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Illustrator Lou Brooks talks about his life and reading – Page 3

Lou Brooks talks about learning to draw as a kid...

READERSVOICE.COM: One bio said that you were totally self-taught. How did you teach yourself to draw and get the smooth lines in your pictures?

LOU BROOKS: From six until about ten years-old or so, I was a devoted weekly follower of Learn to Draw with Jon Gnagy, the first TV art instruction show. I still have my Jon Gnagy kit.

At that time, my parents were also dropping me off at Mrs. Shaefer’s Saturday art classes. She was a very nice gray-haired lady in a big Victorian house. She had us all working in charcoal and pastels, so at the end of each class, we’d be blowing spray fixative with all our might through one of those little mouth atomizers. This would have been the early ‘50s. We’d all be doing it at the same time in the same upstairs room, even in the winter with the windows shut. The high, as I recall, was substantial.

“Fixative” is also a term used with embalming chemicals. I don’t know if the two are related. I hope not. But that was the first buzz I think I ever got until I took up model airplane building.

That was the extent of my “art training.” But my father was a big influence, at least in spite of himself. As a young man in the 1930s, he had his heart set on being a cartoonist. But he met my mother, and they got married and had me, and then he got drafted into the war, blah, blah, blah… and he ended up spending his whole life as a bean counter at a rail car factory.

He turned very resentful toward my career and success, which was a problem for me up to the day he died. I couldn’t figure out why he was so pissed off.

I have all of his comic strips and sketchbooks. He was very good and had some good ideas. His strips were mostly adventure stuff… Royal Mounted Police, Foreign Legion, stuff like that. I can’t imagine what kind of hell it must have been to keep all of that stuff inside himself for an entire lifetime. Somehow, I think, he unknowingly channeled all of it through me, along with a tremendous amount of emotional angst and self-doubt. Neither of my younger brothers have ever even had a career. One sprays water on parsley at a supermarket. Don’t ask me.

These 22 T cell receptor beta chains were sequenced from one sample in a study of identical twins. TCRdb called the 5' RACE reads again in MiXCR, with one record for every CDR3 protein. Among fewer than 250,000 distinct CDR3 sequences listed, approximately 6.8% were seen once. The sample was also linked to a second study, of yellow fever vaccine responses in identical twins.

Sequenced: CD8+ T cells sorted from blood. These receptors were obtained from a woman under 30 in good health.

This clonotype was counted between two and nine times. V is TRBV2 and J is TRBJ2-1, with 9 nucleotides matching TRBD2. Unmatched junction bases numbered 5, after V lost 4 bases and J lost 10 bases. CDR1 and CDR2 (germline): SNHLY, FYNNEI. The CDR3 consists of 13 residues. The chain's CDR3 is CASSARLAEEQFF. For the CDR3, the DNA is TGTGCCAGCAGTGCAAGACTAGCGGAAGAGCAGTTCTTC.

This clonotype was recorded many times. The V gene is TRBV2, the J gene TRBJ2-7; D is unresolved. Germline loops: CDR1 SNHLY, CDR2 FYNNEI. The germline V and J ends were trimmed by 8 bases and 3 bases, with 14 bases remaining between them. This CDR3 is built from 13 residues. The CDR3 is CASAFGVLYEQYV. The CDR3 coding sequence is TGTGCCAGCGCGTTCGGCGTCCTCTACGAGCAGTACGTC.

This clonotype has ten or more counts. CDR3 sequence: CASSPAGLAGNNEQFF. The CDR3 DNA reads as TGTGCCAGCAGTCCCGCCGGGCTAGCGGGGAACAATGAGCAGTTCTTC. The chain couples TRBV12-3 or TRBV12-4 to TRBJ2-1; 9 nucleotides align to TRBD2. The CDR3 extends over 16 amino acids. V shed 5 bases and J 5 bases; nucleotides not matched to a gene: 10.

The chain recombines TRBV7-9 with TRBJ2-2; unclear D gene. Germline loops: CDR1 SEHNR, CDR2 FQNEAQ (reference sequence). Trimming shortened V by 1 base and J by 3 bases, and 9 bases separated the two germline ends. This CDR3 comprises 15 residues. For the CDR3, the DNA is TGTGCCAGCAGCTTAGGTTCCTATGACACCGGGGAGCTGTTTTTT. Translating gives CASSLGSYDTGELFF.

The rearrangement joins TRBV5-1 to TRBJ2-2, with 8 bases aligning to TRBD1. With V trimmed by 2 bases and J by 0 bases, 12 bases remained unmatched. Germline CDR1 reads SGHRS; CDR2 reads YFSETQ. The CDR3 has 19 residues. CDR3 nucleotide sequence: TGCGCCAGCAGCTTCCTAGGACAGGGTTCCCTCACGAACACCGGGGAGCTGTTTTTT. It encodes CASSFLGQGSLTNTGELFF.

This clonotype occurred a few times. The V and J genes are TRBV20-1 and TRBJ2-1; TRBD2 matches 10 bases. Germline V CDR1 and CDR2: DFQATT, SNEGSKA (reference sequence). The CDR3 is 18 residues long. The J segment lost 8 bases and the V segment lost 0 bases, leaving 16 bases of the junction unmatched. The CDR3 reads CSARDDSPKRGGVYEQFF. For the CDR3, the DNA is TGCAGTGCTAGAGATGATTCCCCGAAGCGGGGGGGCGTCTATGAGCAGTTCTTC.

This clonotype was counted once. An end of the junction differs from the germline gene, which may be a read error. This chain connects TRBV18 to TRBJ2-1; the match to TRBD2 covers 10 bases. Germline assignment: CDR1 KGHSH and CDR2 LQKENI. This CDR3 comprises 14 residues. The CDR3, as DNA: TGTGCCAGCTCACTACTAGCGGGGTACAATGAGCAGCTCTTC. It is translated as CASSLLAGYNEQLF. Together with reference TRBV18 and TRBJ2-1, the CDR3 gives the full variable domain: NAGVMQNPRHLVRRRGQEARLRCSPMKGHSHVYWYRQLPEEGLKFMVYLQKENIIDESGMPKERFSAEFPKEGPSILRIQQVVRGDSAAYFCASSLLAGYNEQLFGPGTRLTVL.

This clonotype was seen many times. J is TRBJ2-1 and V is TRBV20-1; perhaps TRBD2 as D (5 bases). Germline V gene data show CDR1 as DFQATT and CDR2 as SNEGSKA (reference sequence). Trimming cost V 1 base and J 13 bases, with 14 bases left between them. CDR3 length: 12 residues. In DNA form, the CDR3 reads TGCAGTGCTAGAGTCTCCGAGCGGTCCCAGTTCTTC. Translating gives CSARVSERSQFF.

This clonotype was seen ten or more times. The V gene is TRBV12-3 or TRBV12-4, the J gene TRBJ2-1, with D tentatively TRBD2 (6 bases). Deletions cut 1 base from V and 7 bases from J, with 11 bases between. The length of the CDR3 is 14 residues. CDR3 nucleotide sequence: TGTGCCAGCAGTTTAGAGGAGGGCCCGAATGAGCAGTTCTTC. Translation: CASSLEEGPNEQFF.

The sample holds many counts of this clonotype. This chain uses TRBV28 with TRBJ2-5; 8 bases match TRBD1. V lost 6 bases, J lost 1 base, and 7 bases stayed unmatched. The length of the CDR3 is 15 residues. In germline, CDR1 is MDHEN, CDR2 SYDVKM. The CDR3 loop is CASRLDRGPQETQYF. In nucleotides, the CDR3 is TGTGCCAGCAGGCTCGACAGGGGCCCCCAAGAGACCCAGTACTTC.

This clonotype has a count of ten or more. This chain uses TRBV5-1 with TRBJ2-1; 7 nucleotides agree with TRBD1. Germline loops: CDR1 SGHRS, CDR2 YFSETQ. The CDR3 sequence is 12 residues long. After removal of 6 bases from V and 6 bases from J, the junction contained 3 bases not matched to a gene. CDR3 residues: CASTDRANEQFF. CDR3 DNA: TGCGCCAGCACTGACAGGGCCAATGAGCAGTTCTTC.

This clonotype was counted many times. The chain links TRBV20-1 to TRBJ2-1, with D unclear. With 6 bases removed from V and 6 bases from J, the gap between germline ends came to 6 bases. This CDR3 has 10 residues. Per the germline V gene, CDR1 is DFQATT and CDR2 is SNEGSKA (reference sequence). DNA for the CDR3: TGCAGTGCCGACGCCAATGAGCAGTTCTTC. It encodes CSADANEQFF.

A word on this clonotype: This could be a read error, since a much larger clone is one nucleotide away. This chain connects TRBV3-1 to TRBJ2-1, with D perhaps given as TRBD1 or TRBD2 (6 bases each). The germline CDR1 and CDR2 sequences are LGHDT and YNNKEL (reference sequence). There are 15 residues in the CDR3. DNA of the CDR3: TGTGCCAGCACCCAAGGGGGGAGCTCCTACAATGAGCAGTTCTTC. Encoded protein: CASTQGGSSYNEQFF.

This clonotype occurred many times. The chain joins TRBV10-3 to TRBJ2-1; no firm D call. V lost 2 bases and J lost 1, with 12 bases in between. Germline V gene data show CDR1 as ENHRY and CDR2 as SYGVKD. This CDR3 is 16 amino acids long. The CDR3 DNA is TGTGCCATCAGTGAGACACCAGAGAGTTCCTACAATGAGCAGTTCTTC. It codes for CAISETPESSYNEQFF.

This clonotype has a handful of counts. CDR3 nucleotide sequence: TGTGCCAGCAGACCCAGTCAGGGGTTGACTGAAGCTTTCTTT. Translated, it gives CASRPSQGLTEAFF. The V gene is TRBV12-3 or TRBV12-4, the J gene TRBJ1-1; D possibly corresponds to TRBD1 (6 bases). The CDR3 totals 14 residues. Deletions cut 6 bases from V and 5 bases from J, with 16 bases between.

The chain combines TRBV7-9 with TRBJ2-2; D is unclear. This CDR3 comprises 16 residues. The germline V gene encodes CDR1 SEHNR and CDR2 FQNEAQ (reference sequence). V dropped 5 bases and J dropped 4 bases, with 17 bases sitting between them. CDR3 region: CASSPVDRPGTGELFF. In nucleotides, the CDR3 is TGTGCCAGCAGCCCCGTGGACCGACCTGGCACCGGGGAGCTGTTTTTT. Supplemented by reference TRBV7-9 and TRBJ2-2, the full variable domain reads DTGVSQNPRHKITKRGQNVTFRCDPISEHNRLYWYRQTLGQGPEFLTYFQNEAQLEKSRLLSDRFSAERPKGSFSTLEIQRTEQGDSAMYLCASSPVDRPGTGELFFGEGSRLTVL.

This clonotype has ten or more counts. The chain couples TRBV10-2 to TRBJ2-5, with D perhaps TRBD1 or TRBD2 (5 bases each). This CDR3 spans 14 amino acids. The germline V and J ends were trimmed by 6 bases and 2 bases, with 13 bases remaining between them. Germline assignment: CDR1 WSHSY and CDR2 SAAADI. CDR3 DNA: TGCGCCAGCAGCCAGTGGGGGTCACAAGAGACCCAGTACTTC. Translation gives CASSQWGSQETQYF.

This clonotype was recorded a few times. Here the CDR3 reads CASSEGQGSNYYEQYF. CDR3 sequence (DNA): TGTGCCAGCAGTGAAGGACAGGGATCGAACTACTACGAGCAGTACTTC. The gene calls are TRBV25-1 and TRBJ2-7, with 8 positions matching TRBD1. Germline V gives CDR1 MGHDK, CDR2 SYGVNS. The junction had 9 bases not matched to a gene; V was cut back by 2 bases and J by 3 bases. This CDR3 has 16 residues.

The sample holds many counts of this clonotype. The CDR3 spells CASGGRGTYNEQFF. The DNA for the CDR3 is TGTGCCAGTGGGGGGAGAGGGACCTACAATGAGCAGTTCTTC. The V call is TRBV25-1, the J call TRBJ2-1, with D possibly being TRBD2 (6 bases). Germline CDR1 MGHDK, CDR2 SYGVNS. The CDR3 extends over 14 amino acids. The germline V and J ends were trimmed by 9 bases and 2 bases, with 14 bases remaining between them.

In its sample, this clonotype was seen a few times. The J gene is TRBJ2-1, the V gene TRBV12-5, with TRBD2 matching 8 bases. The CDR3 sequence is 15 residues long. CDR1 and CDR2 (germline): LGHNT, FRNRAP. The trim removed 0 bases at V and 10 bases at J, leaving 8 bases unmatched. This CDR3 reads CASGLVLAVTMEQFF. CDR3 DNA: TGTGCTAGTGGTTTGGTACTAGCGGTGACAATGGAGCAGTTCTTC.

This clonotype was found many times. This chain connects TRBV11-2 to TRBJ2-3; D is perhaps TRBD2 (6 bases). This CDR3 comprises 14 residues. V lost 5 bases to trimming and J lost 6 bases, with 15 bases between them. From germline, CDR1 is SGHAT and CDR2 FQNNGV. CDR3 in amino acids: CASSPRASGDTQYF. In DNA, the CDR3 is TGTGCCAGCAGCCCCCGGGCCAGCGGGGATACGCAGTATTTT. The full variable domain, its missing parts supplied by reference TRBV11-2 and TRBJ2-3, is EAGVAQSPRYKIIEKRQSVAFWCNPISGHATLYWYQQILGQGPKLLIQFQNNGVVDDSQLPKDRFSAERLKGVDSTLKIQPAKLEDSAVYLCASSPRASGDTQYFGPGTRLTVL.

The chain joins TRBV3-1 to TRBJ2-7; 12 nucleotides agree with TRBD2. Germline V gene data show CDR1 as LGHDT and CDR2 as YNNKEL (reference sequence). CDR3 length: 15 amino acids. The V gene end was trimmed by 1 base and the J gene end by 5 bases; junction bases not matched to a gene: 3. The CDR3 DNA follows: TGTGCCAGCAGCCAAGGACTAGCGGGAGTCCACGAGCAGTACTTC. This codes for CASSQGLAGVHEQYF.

My father eventually turned into a bitter, hard-drinking, chain-smoking man. It was like he’d shot himself in the head, only the bullet was taking a few years to get there. But I guess there have always been bitter, hard-drinking, chain-smoking cartoonists also.

Getting back to my early childhood, though, here was all of this abandoned art paraphernalia lying about the house. An easel that my father had made himself, his plywood drawing board (he had been nailing the Christmas tree stand to it each year), t-squares, bottles of india ink, pens, brushes and so forth. I just started using the stuff. I think my mother felt it was a “creative” way to keep me occupied.

I learned to draw on my own mostly by copying the newspaper comics. Newspapers, comic books and television were really my only reference to any kind of art.

The first newspaper character I ever drew was the father in Penny, a comic strip by Harry Haenigsen. He had a way of drawing his characters mostly in bold brush close-up profile, so I found it pretty easy to copy. Then, when ABC started airing Disneyland every Wednesday night and Mickey Mouse Club five afternoons a week, my life was transformed. I started picking up this animation vibe, and made a cardboard sign for my bedroom door that read: “Brooks Studios, Burbank, California.” I made the two “O’s” into eyeballs, something I had seen in one of my father’s sketchbooks.

RV: How did you learn Flash and how long does it take to make your short animations? Do you use other programs with it, like Photoshop?

LB: I’ve used a lot of Photoshop and Illustrator with it. I just jumped into the deep end of Flash around version 4. I went to MacWorld Expo and watched some demonstrations and bought some Flash video tutorials there. It can still be confounding at times and it’s extremely labor-intensive if you have to do something that’s in any way complex and satisfying — which, it seems, I always have to do.

On top of it all, you’re suddenly dealing with moving time around. But once you’ve seen your art moving and talking, there’s no going back. Very addictive.

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